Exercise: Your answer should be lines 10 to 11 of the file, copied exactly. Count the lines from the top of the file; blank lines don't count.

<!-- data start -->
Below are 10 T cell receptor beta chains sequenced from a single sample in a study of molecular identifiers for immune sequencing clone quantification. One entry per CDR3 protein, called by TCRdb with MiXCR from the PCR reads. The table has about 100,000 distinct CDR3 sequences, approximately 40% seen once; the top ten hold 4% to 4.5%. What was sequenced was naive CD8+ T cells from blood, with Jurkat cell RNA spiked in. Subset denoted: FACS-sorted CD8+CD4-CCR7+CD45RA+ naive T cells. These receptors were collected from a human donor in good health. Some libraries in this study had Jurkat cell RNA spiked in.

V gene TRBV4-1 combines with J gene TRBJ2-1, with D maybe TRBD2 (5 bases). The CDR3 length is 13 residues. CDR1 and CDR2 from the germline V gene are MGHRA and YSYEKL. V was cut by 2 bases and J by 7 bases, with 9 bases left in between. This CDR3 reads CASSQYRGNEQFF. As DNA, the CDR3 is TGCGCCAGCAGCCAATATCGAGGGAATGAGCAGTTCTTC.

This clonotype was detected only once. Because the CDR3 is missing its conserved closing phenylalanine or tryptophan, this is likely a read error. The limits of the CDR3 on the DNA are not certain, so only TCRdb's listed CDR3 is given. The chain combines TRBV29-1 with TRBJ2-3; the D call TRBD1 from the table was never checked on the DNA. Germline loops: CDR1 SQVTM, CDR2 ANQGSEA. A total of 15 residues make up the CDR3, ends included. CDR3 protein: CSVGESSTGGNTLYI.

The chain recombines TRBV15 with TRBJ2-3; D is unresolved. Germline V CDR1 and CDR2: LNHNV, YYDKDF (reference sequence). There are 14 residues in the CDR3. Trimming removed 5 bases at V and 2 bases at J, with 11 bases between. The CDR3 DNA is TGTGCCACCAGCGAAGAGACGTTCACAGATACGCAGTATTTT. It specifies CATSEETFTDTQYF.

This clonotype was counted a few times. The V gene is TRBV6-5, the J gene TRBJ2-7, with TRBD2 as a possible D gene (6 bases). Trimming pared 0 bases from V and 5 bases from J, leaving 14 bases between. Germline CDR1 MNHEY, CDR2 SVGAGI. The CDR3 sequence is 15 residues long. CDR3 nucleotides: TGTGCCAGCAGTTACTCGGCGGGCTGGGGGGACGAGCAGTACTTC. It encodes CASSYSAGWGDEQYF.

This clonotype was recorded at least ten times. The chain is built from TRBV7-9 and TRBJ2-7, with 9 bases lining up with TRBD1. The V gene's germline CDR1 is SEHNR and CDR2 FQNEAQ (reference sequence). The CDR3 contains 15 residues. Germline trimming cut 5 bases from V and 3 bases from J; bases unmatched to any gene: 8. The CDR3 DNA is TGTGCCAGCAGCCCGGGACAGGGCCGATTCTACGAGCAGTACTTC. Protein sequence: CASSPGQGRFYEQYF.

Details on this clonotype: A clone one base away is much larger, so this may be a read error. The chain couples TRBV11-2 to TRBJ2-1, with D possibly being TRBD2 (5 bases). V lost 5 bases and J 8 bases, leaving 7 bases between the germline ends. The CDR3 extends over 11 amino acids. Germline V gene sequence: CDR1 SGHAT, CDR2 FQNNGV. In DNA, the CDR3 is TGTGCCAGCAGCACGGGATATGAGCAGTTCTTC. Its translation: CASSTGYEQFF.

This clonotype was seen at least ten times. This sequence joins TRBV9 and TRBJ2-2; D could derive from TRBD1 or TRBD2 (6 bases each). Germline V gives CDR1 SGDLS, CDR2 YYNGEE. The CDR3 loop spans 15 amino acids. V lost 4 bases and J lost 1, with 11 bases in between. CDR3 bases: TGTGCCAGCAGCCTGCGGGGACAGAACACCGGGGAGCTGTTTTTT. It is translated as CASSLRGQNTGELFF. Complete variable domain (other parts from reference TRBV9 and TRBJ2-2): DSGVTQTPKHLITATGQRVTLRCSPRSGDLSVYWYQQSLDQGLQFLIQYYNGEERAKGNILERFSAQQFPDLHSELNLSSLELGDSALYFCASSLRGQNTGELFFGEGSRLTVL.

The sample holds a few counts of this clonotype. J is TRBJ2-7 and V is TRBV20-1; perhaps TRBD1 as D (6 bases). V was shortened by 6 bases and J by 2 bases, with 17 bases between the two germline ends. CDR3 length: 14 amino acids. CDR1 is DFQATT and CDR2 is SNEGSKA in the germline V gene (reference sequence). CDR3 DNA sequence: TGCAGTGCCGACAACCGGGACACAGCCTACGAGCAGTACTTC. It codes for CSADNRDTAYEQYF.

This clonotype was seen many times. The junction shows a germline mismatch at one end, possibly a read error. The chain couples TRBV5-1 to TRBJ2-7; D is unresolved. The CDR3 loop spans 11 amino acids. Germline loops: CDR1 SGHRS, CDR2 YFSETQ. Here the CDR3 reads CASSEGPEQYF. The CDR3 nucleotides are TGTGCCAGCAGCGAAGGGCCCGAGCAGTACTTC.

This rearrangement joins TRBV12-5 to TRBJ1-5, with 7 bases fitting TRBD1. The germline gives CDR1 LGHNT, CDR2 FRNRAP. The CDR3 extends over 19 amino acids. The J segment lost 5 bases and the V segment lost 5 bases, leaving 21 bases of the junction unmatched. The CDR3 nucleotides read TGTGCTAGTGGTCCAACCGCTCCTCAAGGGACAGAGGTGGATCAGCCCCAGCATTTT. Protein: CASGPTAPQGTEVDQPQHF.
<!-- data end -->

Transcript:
This clonotype was seen many times. The junction shows a germline mismatch at one end, possibly a read error. The chain couples TRBV5-1 to TRBJ2-7; D is unresolved. The CDR3 loop spans 11 amino acids. Germline loops: CDR1 SGHRS, CDR2 YFSETQ. Here the CDR3 reads CASSEGPEQYF. The CDR3 nucleotides are TGTGCCAGCAGCGAAGGGCCCGAGCAGTACTTC.

This rearrangement joins TRBV12-5 to TRBJ1-5, with 7 bases fitting TRBD1. The germline gives CDR1 LGHNT, CDR2 FRNRAP. The CDR3 extends over 19 amino acids. The J segment lost 5 bases and the V segment lost 5 bases, leaving 21 bases of the junction unmatched. The CDR3 nucleotides read TGTGCTAGTGGTCCAACCGCTCCTCAAGGGACAGAGGTGGATCAGCCCCAGCATTTT. Protein: CASGPTAPQGTEVDQPQHF.